Nearly a billion a year up in smoke – cost of smoking in the North East revealed
The staggering £992.5 million cost of smoking to the North East is exposed today [Tuesday 16th May], amid growing calls for a levy on tobacco companies to fund prevention.
The analysis of national data for charity Action on Smoking and Health (ASH)  takes a close look at the impact of smoking on the economy, healthcare, and social care.
The overall cost of smoking to society in the North East includes a significant cost to the NHS and local authority social care. Smoking-related hospital admissions and primary care treatments cost £102.6m yearly, while it costs local authorities in the North East £64.3m each year on care for smoking-related illnesses in later life.
But the new data also shows a staggering impact to the North East economy as it highlights that the region is losing £811.6m in productivity due to smoking. The figure includes:
- £469.1m lost to smoking-related unemployment.
- £273.1m lost to smoking-related lost earnings.
- £69.3m in smoking-related early deaths.
Smoking related ill-health is the main reason for this impact with smokers reduced mobility and health, job losses, reduction in wages, and being more likely to die prematurely – all of which is taking a huge toll on individuals, families and the economy.
Although not included in the latest figure, the new analysis also shows that smokers lose a large part of their income to tobacco – an estimated £767.6million in the North East each year, or on average £2,451 per smoker which could be spent on other things.
Meanwhile the tobacco industry makes billions of pounds in profit each year, as smokers and their families pay the price for addictions established in childhood.
Fresh and ASH are urging the government to bring in a ‘polluter pays’ levy on tobacco companies to pay towards prevention and treatment.
Ailsa Rutter OBE, Director of Fresh and Balance, said: “Smoking is the leading cause of preventable illness and death, taking 10 years off the average life of someone who smokes. It has killed over 117,000 people in the North East since the year 2000 and despite seeing some of the biggest falls in smoking, around 313,000 adults still smoke in our region.
“These figures are a stark reminder that tobacco is a significant drain on the North East – on our local businesses, our economy, our NHS and our local authorities. Tobacco companies are some of the most profitable multinationals and are making enormous profits from peddling this killer addiction while the NHS and local authorities are expected to pay for their damage. It is time that the tobacco industry is made to pay for prevention.
“We are urging the government to come up with a fully funded national tobacco control plan which includes making tobacco companies accountable to pay a levy for prevention and support for smokers to quit.”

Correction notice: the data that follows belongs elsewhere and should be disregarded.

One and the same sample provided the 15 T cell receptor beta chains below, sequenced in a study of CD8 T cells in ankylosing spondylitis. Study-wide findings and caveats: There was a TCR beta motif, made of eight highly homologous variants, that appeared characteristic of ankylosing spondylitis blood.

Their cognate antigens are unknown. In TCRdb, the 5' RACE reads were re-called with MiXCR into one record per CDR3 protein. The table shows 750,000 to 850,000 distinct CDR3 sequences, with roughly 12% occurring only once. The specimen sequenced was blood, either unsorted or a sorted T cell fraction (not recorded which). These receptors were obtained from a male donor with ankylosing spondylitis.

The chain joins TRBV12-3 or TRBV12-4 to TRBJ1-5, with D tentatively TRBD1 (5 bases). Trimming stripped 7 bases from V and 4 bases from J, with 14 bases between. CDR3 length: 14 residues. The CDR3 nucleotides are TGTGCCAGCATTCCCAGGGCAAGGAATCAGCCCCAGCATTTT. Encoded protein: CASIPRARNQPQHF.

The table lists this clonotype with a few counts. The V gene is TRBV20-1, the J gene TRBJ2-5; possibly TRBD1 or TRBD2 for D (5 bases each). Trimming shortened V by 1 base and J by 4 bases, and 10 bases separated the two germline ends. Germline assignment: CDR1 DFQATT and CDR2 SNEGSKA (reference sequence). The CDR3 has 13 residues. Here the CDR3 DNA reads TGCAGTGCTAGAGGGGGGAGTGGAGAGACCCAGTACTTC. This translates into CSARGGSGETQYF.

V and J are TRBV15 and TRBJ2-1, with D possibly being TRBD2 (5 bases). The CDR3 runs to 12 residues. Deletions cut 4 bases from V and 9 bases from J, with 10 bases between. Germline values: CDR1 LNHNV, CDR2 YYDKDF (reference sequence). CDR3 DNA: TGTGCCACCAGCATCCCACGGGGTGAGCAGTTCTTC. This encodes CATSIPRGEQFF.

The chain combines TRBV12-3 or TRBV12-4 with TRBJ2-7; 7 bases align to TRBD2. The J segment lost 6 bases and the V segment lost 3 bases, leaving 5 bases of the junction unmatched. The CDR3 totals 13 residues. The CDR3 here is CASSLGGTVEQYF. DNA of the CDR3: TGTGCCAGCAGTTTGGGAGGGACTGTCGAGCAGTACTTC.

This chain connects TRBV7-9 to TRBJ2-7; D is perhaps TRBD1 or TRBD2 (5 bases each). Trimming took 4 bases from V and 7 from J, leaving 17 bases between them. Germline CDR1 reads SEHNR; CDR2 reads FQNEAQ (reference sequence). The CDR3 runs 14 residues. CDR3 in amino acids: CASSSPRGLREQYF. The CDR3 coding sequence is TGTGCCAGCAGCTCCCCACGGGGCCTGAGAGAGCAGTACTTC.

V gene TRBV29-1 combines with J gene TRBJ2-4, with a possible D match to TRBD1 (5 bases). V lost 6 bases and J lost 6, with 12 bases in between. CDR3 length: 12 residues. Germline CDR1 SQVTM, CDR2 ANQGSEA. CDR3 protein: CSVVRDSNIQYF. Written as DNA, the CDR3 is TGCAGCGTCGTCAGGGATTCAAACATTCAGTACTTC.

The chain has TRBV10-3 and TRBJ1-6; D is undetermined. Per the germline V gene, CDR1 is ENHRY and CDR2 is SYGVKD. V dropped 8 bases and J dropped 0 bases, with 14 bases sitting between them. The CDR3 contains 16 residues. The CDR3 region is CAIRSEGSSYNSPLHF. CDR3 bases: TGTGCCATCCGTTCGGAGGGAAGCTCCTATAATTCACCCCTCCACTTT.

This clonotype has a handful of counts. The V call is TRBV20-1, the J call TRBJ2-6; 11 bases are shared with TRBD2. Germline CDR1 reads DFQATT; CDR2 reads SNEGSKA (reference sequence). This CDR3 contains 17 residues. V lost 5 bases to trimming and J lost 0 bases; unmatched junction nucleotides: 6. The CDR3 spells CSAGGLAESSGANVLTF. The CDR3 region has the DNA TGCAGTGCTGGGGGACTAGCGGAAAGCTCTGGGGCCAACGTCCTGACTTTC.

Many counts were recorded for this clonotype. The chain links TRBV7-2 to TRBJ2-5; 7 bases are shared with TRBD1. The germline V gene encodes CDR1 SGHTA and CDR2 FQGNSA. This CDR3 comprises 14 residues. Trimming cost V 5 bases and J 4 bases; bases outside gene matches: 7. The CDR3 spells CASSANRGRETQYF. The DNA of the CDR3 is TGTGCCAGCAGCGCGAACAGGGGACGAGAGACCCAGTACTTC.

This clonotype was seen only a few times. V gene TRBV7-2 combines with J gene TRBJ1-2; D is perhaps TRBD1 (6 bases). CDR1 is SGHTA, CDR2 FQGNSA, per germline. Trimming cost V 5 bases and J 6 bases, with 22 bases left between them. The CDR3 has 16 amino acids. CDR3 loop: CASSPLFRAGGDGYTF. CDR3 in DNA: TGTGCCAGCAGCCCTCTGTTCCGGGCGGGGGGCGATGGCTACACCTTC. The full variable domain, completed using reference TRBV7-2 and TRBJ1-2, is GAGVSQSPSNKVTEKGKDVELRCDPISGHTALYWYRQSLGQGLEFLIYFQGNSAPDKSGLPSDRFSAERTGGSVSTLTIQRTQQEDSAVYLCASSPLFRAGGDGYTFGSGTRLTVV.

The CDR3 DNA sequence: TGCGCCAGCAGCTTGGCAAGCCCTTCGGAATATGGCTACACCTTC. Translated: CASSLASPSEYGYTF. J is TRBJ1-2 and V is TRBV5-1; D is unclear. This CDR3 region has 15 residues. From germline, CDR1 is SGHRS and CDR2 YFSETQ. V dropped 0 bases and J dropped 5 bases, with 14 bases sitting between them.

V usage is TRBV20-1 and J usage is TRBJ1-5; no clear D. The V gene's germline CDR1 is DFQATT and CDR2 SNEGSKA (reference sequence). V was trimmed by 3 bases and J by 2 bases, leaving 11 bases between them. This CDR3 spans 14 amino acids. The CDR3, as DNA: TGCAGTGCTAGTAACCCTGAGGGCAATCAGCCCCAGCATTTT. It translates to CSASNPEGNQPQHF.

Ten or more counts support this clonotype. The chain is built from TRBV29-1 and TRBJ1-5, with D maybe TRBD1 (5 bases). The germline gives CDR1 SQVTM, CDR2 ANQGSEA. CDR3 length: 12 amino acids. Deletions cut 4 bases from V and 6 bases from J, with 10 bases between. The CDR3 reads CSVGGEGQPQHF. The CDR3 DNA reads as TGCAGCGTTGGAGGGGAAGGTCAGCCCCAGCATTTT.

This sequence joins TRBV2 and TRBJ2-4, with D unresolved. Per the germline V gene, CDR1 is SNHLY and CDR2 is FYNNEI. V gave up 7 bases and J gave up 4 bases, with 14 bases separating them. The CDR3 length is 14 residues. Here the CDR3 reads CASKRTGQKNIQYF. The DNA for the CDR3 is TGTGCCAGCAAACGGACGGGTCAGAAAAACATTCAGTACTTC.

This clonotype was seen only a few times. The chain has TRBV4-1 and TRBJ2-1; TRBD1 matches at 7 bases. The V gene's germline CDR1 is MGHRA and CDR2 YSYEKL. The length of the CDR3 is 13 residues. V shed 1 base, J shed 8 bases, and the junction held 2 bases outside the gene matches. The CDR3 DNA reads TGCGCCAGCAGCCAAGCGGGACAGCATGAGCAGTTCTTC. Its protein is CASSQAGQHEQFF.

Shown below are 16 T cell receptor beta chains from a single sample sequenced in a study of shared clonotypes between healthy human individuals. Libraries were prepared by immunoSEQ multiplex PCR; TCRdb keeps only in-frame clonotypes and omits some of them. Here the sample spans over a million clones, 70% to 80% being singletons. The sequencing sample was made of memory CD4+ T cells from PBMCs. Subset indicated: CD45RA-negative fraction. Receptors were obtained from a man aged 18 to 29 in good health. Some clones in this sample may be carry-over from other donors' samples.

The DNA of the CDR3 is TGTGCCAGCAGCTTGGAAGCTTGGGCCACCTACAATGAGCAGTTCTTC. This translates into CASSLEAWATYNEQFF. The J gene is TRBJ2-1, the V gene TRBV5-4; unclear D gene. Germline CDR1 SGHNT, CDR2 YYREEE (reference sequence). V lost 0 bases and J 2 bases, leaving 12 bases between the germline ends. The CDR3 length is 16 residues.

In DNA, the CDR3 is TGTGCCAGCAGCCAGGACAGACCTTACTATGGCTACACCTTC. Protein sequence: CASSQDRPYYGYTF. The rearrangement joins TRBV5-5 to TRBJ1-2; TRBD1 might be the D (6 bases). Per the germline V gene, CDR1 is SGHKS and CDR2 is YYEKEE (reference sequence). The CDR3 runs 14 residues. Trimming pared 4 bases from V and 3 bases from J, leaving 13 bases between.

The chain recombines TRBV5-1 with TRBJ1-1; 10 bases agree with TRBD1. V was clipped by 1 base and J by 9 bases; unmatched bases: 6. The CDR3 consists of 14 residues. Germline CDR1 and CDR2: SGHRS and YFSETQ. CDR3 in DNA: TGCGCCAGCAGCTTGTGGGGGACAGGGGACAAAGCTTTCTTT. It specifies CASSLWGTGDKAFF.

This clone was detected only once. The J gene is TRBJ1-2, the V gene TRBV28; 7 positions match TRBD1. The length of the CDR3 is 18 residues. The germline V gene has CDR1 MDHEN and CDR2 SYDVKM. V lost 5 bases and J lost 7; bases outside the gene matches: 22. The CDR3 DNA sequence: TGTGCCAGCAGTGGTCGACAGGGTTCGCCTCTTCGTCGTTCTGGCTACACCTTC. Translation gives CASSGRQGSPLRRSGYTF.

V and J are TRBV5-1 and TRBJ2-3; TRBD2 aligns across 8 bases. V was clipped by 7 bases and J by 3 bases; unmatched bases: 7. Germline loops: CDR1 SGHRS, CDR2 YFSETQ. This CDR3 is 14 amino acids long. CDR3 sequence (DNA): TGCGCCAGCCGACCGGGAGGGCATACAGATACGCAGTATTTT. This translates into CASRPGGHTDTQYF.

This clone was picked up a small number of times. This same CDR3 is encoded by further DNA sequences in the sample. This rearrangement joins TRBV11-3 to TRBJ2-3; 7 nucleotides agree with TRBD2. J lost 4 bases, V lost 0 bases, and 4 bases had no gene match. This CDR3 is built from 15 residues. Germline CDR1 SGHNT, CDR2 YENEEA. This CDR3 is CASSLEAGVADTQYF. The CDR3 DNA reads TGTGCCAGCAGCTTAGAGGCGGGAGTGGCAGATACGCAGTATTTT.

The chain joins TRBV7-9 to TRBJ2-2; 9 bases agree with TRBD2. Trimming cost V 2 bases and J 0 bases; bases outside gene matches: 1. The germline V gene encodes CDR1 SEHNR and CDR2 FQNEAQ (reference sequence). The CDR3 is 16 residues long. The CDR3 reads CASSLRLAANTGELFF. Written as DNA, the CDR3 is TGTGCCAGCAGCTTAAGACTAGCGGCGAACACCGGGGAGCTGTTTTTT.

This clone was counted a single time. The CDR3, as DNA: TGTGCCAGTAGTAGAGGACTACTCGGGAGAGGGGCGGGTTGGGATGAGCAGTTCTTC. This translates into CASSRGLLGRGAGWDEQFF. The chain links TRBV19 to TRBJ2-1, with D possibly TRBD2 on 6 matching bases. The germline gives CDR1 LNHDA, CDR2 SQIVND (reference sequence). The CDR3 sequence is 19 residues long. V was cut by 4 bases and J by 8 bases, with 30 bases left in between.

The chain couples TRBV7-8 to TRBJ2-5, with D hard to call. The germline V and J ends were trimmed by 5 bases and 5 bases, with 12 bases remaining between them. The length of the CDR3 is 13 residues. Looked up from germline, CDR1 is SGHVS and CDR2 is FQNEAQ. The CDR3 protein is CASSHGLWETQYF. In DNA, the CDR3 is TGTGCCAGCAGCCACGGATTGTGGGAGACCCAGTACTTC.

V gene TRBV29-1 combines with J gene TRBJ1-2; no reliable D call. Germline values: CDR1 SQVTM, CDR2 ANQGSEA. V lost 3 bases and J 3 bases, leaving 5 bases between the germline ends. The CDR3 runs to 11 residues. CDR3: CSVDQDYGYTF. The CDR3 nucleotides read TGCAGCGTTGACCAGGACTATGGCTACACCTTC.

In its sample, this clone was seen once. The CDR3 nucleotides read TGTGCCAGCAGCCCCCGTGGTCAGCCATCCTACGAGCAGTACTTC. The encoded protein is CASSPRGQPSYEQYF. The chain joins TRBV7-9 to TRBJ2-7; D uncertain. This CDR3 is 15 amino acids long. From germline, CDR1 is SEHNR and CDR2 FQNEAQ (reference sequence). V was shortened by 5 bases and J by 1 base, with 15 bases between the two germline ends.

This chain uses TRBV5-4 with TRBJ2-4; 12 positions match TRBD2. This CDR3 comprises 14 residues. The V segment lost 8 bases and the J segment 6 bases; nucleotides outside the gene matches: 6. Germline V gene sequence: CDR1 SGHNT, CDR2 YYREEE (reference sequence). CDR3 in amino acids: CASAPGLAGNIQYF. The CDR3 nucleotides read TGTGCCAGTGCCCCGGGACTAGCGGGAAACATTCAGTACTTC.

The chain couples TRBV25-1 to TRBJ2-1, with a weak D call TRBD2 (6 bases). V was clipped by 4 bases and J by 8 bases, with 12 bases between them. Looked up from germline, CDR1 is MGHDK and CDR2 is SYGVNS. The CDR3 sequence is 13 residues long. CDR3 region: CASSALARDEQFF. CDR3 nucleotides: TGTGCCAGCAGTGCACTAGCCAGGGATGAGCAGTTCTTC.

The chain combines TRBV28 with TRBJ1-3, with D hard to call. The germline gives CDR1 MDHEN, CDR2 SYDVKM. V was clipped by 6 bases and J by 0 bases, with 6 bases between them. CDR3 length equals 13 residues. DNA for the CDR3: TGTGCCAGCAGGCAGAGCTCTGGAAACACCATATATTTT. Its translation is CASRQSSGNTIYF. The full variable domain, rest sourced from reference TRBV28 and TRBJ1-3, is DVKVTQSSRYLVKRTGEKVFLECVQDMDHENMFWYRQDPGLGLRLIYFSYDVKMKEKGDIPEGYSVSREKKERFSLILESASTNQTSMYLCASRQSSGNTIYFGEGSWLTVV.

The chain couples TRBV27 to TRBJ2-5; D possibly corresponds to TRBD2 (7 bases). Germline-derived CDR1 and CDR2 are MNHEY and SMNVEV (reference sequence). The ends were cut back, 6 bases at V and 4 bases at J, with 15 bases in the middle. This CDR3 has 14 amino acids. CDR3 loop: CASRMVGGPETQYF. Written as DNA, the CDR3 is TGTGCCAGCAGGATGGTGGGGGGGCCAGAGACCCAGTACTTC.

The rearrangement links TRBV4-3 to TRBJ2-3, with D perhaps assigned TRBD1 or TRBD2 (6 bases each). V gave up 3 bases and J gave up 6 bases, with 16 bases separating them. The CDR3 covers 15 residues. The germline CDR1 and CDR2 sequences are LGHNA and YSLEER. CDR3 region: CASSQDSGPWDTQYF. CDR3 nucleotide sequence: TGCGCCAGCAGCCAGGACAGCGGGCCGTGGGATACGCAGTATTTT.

John McCabe, North East England Chamber of Commerce Chief Executive, said: “Given the workforce challenges already faced by organisations across our region, the impact of poor health on the economy from smoking will be a cause for concern for many businesses.
“As a Chamber we consistently hear from our members how much they rely on a healthy and productive workforce, but after the successive pressures of the pandemic and cost of living crisis we can no longer take this for granted. As a business community, we are committed to our role in ensuring our colleagues are happy, safe, and healthy at work.”
Hazel Cheeseman, Deputy Chief Executive of Action on Smoking and Health, said: “Smoking is a massive burden on society. It costs individuals in terms of their health and wealth and it costs us all when smokers are too ill to work.
“Smoking is still the leading cause of preventable ill-health and death in the country but resources to tackle it have been reduced. Recent announcements by Public Health Minister will not be enough to meet the Government’s ambition for England to be smokefree by 2030. We urgently need a levy on tobacco companies to pay for services which support people to quit smoking and to prevent uptake among young people.”
Reducing smoking would help ease pressures on family budgets and enable people to spend their disposable income on non-tobacco products in their communities, which would help boost the local economy.
Bob Blackman MP, Chairman of the APPG on Smoking and Health, said: “As a former council leader, I know a key priority for all local authorities is to deliver economic growth, increase employment opportunities and protect their communities from the cost of living crisis. The ASH Ready Reckoner is a valuable tool enabling every local authority to analyse the damage smoking is doing to their community and demonstrate how tackling smoking can boost the local economy as well as protecting families from the pain of losing loved ones too early.”